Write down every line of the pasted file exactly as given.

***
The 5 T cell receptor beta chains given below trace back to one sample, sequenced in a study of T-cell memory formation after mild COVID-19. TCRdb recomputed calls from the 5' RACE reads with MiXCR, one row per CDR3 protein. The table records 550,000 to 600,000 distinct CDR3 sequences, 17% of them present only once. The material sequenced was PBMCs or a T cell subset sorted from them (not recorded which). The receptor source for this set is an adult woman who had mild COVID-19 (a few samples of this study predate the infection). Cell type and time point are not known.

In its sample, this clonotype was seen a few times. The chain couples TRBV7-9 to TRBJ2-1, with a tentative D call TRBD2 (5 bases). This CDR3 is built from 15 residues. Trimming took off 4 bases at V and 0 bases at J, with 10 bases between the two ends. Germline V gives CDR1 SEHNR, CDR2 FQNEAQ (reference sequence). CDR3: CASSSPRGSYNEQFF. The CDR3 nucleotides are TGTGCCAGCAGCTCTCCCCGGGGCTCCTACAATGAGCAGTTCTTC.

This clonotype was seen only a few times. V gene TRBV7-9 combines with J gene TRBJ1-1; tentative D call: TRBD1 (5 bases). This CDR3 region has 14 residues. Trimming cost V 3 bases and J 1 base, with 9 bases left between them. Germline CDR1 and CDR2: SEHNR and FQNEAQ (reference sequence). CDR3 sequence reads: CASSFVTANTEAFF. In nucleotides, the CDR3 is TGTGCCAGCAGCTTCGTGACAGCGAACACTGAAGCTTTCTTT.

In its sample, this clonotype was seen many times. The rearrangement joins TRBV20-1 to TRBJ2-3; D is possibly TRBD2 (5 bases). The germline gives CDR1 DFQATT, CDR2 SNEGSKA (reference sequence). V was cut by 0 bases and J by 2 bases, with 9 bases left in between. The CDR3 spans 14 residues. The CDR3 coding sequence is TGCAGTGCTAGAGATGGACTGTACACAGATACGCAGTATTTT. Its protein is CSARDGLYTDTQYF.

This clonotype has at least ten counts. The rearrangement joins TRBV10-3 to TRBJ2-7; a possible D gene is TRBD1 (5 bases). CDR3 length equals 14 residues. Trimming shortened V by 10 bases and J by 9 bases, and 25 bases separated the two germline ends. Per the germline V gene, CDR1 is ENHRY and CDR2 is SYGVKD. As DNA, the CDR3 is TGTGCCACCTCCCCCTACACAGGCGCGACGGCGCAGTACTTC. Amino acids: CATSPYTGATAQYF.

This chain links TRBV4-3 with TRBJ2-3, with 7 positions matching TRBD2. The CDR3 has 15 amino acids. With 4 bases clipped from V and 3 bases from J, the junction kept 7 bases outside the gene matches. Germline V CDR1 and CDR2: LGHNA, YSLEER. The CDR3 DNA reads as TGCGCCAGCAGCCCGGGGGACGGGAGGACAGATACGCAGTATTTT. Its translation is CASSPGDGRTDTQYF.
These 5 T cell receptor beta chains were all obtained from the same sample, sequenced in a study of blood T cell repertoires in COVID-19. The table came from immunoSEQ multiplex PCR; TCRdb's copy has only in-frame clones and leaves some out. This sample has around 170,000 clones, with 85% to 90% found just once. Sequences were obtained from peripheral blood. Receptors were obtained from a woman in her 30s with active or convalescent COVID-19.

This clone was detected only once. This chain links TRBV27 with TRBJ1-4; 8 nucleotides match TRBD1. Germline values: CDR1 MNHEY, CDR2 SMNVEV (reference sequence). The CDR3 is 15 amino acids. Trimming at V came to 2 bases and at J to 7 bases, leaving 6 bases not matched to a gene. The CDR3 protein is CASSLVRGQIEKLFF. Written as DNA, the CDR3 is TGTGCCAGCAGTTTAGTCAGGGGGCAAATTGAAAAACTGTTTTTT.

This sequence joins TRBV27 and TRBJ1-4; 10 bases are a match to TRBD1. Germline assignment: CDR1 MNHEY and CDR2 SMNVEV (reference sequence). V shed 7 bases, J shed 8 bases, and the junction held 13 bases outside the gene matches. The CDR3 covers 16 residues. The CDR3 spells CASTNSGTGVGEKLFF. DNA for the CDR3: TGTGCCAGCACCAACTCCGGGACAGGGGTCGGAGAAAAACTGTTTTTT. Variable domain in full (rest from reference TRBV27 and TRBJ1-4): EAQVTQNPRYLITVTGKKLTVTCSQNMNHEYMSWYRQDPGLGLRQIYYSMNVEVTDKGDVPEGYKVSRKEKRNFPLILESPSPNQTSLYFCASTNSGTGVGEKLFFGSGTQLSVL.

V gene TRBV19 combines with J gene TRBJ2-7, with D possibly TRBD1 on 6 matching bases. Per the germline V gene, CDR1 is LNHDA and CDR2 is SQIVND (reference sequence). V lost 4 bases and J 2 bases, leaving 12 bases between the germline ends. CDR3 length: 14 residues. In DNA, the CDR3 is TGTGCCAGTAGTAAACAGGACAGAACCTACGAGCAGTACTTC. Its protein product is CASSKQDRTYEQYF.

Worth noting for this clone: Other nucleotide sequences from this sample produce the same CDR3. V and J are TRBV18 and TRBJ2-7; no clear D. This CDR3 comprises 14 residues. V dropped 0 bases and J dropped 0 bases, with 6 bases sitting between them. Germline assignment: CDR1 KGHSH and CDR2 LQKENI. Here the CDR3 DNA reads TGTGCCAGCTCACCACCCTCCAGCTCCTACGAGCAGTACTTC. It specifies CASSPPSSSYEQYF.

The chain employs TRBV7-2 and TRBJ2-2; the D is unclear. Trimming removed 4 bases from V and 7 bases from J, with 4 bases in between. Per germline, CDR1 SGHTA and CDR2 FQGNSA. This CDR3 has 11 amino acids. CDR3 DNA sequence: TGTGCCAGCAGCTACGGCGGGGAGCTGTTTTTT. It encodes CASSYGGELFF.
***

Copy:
The 5 T cell receptor beta chains given below trace back to one sample, sequenced in a study of T-cell memory formation after mild COVID-19. TCRdb recomputed calls from the 5' RACE reads with MiXCR, one row per CDR3 protein. The table records 550,000 to 600,000 distinct CDR3 sequences, 17% of them present only once. The material sequenced was PBMCs or a T cell subset sorted from them (not recorded which). The receptor source for this set is an adult woman who had mild COVID-19 (a few samples of this study predate the infection). Cell type and time point are not known.

In its sample, this clonotype was seen a few times. The chain couples TRBV7-9 to TRBJ2-1, with a tentative D call TRBD2 (5 bases). This CDR3 is built from 15 residues. Trimming took off 4 bases at V and 0 bases at J, with 10 bases between the two ends. Germline V gives CDR1 SEHNR, CDR2 FQNEAQ (reference sequence). CDR3: CASSSPRGSYNEQFF. The CDR3 nucleotides are TGTGCCAGCAGCTCTCCCCGGGGCTCCTACAATGAGCAGTTCTTC.

This clonotype was seen only a few times. V gene TRBV7-9 combines with J gene TRBJ1-1; tentative D call: TRBD1 (5 bases). This CDR3 region has 14 residues. Trimming cost V 3 bases and J 1 base, with 9 bases left between them. Germline CDR1 and CDR2: SEHNR and FQNEAQ (reference sequence). CDR3 sequence reads: CASSFVTANTEAFF. In nucleotides, the CDR3 is TGTGCCAGCAGCTTCGTGACAGCGAACACTGAAGCTTTCTTT.

In its sample, this clonotype was seen many times. The rearrangement joins TRBV20-1 to TRBJ2-3; D is possibly TRBD2 (5 bases). The germline gives CDR1 DFQATT, CDR2 SNEGSKA (reference sequence). V was cut by 0 bases and J by 2 bases, with 9 bases left in between. The CDR3 spans 14 residues. The CDR3 coding sequence is TGCAGTGCTAGAGATGGACTGTACACAGATACGCAGTATTTT. Its protein is CSARDGLYTDTQYF.

This clonotype has at least ten counts. The rearrangement joins TRBV10-3 to TRBJ2-7; a possible D gene is TRBD1 (5 bases). CDR3 length equals 14 residues. Trimming shortened V by 10 bases and J by 9 bases, and 25 bases separated the two germline ends. Per the germline V gene, CDR1 is ENHRY and CDR2 is SYGVKD. As DNA, the CDR3 is TGTGCCACCTCCCCCTACACAGGCGCGACGGCGCAGTACTTC. Amino acids: CATSPYTGATAQYF.

This chain links TRBV4-3 with TRBJ2-3, with 7 positions matching TRBD2. The CDR3 has 15 amino acids. With 4 bases clipped from V and 3 bases from J, the junction kept 7 bases outside the gene matches. Germline V CDR1 and CDR2: LGHNA, YSLEER. The CDR3 DNA reads as TGCGCCAGCAGCCCGGGGGACGGGAGGACAGATACGCAGTATTTT. Its translation is CASSPGDGRTDTQYF.
These 5 T cell receptor beta chains were all obtained from the same sample, sequenced in a study of blood T cell repertoires in COVID-19. The table came from immunoSEQ multiplex PCR; TCRdb's copy has only in-frame clones and leaves some out. This sample has around 170,000 clones, with 85% to 90% found just once. Sequences were obtained from peripheral blood. Receptors were obtained from a woman in her 30s with active or convalescent COVID-19.

This clone was detected only once. This chain links TRBV27 with TRBJ1-4; 8 nucleotides match TRBD1. Germline values: CDR1 MNHEY, CDR2 SMNVEV (reference sequence). The CDR3 is 15 amino acids. Trimming at V came to 2 bases and at J to 7 bases, leaving 6 bases not matched to a gene. The CDR3 protein is CASSLVRGQIEKLFF. Written as DNA, the CDR3 is TGTGCCAGCAGTTTAGTCAGGGGGCAAATTGAAAAACTGTTTTTT.

This sequence joins TRBV27 and TRBJ1-4; 10 bases are a match to TRBD1. Germline assignment: CDR1 MNHEY and CDR2 SMNVEV (reference sequence). V shed 7 bases, J shed 8 bases, and the junction held 13 bases outside the gene matches. The CDR3 covers 16 residues. The CDR3 spells CASTNSGTGVGEKLFF. DNA for the CDR3: TGTGCCAGCACCAACTCCGGGACAGGGGTCGGAGAAAAACTGTTTTTT. Variable domain in full (rest from reference TRBV27 and TRBJ1-4): EAQVTQNPRYLITVTGKKLTVTCSQNMNHEYMSWYRQDPGLGLRQIYYSMNVEVTDKGDVPEGYKVSRKEKRNFPLILESPSPNQTSLYFCASTNSGTGVGEKLFFGSGTQLSVL.

V gene TRBV19 combines with J gene TRBJ2-7, with D possibly TRBD1 on 6 matching bases. Per the germline V gene, CDR1 is LNHDA and CDR2 is SQIVND (reference sequence). V lost 4 bases and J 2 bases, leaving 12 bases between the germline ends. CDR3 length: 14 residues. In DNA, the CDR3 is TGTGCCAGTAGTAAACAGGACAGAACCTACGAGCAGTACTTC. Its protein product is CASSKQDRTYEQYF.

Worth noting for this clone: Other nucleotide sequences from this sample produce the same CDR3. V and J are TRBV18 and TRBJ2-7; no clear D. This CDR3 comprises 14 residues. V dropped 0 bases and J dropped 0 bases, with 6 bases sitting between them. Germline assignment: CDR1 KGHSH and CDR2 LQKENI. Here the CDR3 DNA reads TGTGCCAGCTCACCACCCTCCAGCTCCTACGAGCAGTACTTC. It specifies CASSPPSSSYEQYF.

The chain employs TRBV7-2 and TRBJ2-2; the D is unclear. Trimming removed 4 bases from V and 7 bases from J, with 4 bases in between. Per germline, CDR1 SGHTA and CDR2 FQGNSA. This CDR3 has 11 amino acids. CDR3 DNA sequence: TGTGCCAGCAGCTACGGCGGGGAGCTGTTTTTT. It encodes CASSYGGELFF.